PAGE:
As usual, the cast has some lively characters, though not quite the bizarre roster as in past entries. As the Charles’ domestic, Louise Beavers demonstrates how she made more of an essentially thankless maid role than anyone; it makes you pine for the comedy series she could have had on her own. In an early role Donna Reed is fresh and young, but plenty wise and lacking the primness of many starlets in a typical role. Sam Levene has a great stink face and excellent comic timing as the often flustered, but always competent Lieutenant Abrams. 

There’s always that one memorable scene in a Thin Man movie, this time there’s two. One is a raucous wrestling match where Nora remains adorably elegant and polite. The other is a much weirder set-up in a seafood restaurant where the waiter insists that everyone order sea bass, before the Charles pooch Asta starts a wild brawl. 

It’s a fun flick. If you’ve enjoyed one Thin Man movie, it’s well worth seeing all of them. 

Special features on the disc include a trailer, the cartoon The Goose Goes South, and the vintage short The Tell-Tale Heart


Many thanks to Warner Archive for providing a copy of the film for review.

Oct 6, 2021

Spooky Streaming: Ten Great Horror Shorts and Streaming Recommendations for Halloween Season



The spooky season is my favorite time of year, but I watch horror films of all kinds throughout the year. For that reason, there aren't many classic feature films in the genre that I haven't seen. However, I have found that there are plenty of great shorts that I've yet to see. Some of them are scary, some are a little funny, a few are even a little of both. Here are some of my favorites (and if you are in the mood for a full-length horror flick, check my streaming selections at the bottom of the post):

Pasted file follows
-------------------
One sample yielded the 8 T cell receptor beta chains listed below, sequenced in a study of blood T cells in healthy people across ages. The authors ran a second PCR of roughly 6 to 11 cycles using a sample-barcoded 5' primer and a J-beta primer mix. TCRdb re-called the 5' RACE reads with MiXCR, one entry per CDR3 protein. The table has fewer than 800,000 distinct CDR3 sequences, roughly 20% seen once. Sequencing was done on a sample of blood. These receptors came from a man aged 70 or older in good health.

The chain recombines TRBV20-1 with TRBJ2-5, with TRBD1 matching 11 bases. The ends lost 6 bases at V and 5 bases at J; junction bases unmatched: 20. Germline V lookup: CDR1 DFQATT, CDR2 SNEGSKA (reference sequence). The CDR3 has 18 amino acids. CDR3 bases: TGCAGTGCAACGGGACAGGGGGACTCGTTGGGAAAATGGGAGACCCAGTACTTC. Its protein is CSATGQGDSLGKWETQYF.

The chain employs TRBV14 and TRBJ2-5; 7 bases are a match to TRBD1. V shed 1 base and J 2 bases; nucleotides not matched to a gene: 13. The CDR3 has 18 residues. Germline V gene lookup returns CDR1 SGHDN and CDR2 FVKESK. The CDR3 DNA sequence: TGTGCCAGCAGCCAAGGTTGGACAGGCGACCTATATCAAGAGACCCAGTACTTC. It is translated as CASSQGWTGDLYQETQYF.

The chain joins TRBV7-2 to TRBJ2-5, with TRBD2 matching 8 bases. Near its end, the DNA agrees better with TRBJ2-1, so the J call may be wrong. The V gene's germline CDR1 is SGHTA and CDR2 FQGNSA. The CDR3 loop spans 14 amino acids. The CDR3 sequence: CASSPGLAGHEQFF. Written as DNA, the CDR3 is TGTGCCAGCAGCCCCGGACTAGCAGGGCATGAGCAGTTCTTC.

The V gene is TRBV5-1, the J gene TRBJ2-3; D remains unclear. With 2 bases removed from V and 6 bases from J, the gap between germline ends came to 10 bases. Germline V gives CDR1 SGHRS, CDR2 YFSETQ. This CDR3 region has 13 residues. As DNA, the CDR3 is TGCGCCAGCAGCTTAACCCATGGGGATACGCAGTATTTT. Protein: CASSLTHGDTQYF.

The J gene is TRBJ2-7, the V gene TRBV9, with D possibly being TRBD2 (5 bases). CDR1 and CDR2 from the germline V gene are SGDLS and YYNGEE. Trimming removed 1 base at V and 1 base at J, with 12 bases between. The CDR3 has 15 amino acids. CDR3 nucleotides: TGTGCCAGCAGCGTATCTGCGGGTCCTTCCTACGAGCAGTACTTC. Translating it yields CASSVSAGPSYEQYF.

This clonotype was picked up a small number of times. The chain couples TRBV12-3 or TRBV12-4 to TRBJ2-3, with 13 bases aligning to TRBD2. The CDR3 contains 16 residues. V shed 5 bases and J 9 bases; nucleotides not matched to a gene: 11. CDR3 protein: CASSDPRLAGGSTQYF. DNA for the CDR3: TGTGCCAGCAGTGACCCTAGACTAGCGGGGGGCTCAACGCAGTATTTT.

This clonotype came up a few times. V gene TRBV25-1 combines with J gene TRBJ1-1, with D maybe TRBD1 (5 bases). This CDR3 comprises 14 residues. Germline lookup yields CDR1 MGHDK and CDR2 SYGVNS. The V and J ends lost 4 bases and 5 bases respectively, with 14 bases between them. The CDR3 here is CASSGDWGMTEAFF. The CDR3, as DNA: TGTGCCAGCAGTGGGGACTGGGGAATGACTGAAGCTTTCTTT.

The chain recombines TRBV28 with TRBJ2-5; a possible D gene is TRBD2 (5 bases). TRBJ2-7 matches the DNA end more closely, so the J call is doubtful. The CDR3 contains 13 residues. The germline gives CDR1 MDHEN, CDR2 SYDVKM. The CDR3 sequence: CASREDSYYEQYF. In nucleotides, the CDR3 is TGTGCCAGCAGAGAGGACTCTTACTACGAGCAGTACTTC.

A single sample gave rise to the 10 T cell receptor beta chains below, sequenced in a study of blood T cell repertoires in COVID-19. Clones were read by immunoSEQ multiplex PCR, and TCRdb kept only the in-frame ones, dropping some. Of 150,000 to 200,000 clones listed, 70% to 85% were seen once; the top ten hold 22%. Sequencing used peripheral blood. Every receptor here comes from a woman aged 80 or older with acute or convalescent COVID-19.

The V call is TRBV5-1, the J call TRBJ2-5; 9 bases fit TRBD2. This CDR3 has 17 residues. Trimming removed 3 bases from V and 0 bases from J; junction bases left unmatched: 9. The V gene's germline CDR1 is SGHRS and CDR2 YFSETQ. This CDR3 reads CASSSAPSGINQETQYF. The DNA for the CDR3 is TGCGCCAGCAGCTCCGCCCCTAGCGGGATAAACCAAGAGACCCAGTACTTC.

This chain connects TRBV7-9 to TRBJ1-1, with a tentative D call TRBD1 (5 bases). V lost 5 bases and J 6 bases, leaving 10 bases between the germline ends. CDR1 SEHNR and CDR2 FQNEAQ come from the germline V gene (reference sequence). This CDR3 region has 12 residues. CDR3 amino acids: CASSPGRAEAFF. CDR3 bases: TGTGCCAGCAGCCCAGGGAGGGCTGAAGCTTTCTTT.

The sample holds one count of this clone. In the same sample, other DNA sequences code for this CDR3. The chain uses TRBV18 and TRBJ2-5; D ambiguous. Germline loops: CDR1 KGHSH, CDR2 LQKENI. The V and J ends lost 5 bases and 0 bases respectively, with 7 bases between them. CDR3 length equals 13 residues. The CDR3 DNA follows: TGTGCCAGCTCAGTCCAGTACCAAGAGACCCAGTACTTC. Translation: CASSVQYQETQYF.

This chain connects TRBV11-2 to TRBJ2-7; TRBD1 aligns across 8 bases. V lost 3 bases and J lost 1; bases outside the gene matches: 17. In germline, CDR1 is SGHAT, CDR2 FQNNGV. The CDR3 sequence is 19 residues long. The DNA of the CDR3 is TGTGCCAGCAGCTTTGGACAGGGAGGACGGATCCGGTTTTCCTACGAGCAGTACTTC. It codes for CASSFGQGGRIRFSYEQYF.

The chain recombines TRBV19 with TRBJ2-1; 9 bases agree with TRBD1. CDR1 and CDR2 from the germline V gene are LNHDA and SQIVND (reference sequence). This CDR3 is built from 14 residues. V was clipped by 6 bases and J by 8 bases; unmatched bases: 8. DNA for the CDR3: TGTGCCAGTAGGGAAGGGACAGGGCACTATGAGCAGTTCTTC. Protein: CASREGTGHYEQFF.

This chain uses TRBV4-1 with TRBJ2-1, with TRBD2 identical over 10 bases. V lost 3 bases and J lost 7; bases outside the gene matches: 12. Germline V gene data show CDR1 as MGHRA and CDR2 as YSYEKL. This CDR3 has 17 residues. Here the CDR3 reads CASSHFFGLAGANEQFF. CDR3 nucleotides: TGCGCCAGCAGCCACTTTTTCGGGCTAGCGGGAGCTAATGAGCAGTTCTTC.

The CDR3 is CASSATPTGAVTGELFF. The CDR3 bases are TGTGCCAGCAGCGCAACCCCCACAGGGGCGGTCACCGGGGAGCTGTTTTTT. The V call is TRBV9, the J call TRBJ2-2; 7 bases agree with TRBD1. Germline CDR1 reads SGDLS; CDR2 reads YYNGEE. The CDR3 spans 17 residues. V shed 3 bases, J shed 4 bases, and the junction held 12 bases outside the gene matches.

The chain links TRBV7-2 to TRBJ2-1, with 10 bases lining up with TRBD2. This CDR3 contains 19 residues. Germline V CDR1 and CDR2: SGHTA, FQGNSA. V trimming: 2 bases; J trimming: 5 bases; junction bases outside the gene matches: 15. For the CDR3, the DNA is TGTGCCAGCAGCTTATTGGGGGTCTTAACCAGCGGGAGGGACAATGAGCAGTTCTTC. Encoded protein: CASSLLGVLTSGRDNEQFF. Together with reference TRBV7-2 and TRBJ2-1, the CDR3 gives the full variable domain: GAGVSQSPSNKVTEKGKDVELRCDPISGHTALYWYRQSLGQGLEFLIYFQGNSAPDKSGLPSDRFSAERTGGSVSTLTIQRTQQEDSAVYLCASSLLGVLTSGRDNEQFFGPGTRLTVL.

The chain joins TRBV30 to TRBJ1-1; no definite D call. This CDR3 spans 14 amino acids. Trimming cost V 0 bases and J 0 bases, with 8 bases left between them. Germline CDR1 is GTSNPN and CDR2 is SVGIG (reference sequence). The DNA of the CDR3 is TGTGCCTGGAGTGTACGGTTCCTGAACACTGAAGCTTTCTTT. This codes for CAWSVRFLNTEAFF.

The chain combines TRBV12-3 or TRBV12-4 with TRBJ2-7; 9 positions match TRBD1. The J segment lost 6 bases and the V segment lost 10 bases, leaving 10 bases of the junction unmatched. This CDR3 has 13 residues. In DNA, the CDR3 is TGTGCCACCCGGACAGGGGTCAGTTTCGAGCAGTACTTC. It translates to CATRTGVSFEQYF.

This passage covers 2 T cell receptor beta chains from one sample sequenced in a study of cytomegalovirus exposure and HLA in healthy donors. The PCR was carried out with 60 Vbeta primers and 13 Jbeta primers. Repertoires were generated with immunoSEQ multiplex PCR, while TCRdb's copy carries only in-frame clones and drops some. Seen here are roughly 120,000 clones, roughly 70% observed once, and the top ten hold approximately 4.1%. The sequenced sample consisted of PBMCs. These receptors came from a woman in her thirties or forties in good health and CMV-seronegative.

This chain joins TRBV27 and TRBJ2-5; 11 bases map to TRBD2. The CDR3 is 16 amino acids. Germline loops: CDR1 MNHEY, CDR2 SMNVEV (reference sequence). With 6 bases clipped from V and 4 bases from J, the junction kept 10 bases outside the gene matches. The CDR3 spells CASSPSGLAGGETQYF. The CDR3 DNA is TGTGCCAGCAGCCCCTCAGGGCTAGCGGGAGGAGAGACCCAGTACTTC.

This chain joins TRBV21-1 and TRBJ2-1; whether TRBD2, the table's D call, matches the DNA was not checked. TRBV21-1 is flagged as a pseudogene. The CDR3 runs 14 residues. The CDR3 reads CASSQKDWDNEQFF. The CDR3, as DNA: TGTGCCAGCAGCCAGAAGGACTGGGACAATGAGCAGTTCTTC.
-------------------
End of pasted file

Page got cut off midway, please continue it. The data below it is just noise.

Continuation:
The Tell-tale Heart (1953) 

This creepy take on the classic Edgar Allan Poe tale is my favorite horror short. I watch it every year around this time. The combination of the stark, surreal animation, discordant music, and James Mason's hushed, but intense narration are chilling in a harshly modern way. Now on the National Film Registry, it was a film ahead of its time.


   

 Cross Roads (1955) 

I love the cool vibe of this low-key British short starring Christopher Lee as a man who seeks revenge on the cad responsible for his sister's death.

   

They Caught the Ferry (1948)